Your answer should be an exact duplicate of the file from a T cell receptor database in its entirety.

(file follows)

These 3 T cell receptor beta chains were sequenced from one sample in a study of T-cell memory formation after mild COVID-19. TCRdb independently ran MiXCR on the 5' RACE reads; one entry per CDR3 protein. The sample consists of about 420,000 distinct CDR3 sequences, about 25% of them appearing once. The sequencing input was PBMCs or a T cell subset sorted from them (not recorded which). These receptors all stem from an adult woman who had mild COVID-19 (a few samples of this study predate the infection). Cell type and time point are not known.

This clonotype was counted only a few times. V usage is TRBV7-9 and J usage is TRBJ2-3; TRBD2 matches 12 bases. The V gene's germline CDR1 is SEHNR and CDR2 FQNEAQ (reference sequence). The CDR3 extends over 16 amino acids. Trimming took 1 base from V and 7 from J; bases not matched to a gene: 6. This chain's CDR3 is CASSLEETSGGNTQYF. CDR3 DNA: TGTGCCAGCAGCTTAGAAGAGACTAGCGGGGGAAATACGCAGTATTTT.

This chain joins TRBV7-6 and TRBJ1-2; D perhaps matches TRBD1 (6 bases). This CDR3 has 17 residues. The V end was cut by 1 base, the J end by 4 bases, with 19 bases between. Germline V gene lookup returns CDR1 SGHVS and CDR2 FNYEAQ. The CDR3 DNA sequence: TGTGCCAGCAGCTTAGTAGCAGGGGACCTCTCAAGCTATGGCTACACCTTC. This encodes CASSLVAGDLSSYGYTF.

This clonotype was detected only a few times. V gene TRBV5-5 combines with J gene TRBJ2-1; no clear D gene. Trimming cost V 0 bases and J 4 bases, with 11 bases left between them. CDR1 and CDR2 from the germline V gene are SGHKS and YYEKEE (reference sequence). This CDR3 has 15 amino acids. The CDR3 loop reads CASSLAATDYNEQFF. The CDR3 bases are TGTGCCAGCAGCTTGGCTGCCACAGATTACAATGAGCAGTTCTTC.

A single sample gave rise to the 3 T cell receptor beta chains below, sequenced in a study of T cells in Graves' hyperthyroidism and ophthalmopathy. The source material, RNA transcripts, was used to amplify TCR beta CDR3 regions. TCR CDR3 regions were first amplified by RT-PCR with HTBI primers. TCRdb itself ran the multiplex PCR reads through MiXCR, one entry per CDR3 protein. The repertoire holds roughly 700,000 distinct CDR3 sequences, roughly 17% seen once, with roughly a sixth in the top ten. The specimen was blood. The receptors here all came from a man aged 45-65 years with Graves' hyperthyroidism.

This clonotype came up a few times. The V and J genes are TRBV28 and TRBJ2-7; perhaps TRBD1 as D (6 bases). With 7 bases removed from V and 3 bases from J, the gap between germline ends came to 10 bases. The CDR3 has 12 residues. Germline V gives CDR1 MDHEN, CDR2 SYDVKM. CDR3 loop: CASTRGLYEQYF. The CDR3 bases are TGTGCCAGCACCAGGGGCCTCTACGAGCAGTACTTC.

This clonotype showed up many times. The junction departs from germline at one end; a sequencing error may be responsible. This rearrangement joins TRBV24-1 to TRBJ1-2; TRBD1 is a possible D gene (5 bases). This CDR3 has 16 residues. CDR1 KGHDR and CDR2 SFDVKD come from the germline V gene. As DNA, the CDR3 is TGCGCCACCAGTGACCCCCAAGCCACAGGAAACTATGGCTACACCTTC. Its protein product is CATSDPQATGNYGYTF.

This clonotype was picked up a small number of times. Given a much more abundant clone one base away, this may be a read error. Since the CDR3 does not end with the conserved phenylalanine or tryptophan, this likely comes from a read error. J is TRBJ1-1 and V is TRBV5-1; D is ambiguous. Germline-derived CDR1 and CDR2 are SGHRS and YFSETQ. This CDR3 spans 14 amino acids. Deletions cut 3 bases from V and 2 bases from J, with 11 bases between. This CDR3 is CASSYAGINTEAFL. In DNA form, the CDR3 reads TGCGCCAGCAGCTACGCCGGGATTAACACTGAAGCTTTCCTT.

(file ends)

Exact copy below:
These 3 T cell receptor beta chains were sequenced from one sample in a study of T-cell memory formation after mild COVID-19. TCRdb independently ran MiXCR on the 5' RACE reads; one entry per CDR3 protein. The sample consists of about 420,000 distinct CDR3 sequences, about 25% of them appearing once. The sequencing input was PBMCs or a T cell subset sorted from them (not recorded which). These receptors all stem from an adult woman who had mild COVID-19 (a few samples of this study predate the infection). Cell type and time point are not known.

This clonotype was counted only a few times. V usage is TRBV7-9 and J usage is TRBJ2-3; TRBD2 matches 12 bases. The V gene's germline CDR1 is SEHNR and CDR2 FQNEAQ (reference sequence). The CDR3 extends over 16 amino acids. Trimming took 1 base from V and 7 from J; bases not matched to a gene: 6. This chain's CDR3 is CASSLEETSGGNTQYF. CDR3 DNA: TGTGCCAGCAGCTTAGAAGAGACTAGCGGGGGAAATACGCAGTATTTT.

This chain joins TRBV7-6 and TRBJ1-2; D perhaps matches TRBD1 (6 bases). This CDR3 has 17 residues. The V end was cut by 1 base, the J end by 4 bases, with 19 bases between. Germline V gene lookup returns CDR1 SGHVS and CDR2 FNYEAQ. The CDR3 DNA sequence: TGTGCCAGCAGCTTAGTAGCAGGGGACCTCTCAAGCTATGGCTACACCTTC. This encodes CASSLVAGDLSSYGYTF.

This clonotype was detected only a few times. V gene TRBV5-5 combines with J gene TRBJ2-1; no clear D gene. Trimming cost V 0 bases and J 4 bases, with 11 bases left between them. CDR1 and CDR2 from the germline V gene are SGHKS and YYEKEE (reference sequence). This CDR3 has 15 amino acids. The CDR3 loop reads CASSLAATDYNEQFF. The CDR3 bases are TGTGCCAGCAGCTTGGCTGCCACAGATTACAATGAGCAGTTCTTC.

A single sample gave rise to the 3 T cell receptor beta chains below, sequenced in a study of T cells in Graves' hyperthyroidism and ophthalmopathy. The source material, RNA transcripts, was used to amplify TCR beta CDR3 regions. TCR CDR3 regions were first amplified by RT-PCR with HTBI primers. TCRdb itself ran the multiplex PCR reads through MiXCR, one entry per CDR3 protein. The repertoire holds roughly 700,000 distinct CDR3 sequences, roughly 17% seen once, with roughly a sixth in the top ten. The specimen was blood. The receptors here all came from a man aged 45-65 years with Graves' hyperthyroidism.

This clonotype came up a few times. The V and J genes are TRBV28 and TRBJ2-7; perhaps TRBD1 as D (6 bases). With 7 bases removed from V and 3 bases from J, the gap between germline ends came to 10 bases. The CDR3 has 12 residues. Germline V gives CDR1 MDHEN, CDR2 SYDVKM. CDR3 loop: CASTRGLYEQYF. The CDR3 bases are TGTGCCAGCACCAGGGGCCTCTACGAGCAGTACTTC.

This clonotype showed up many times. The junction departs from germline at one end; a sequencing error may be responsible. This rearrangement joins TRBV24-1 to TRBJ1-2; TRBD1 is a possible D gene (5 bases). This CDR3 has 16 residues. CDR1 KGHDR and CDR2 SFDVKD come from the germline V gene. As DNA, the CDR3 is TGCGCCACCAGTGACCCCCAAGCCACAGGAAACTATGGCTACACCTTC. Its protein product is CATSDPQATGNYGYTF.

This clonotype was picked up a small number of times. Given a much more abundant clone one base away, this may be a read error. Since the CDR3 does not end with the conserved phenylalanine or tryptophan, this likely comes from a read error. J is TRBJ1-1 and V is TRBV5-1; D is ambiguous. Germline-derived CDR1 and CDR2 are SGHRS and YFSETQ. This CDR3 spans 14 amino acids. Deletions cut 3 bases from V and 2 bases from J, with 11 bases between. This CDR3 is CASSYAGINTEAFL. In DNA form, the CDR3 reads TGCGCCAGCAGCTACGCCGGGATTAACACTGAAGCTTTCCTT.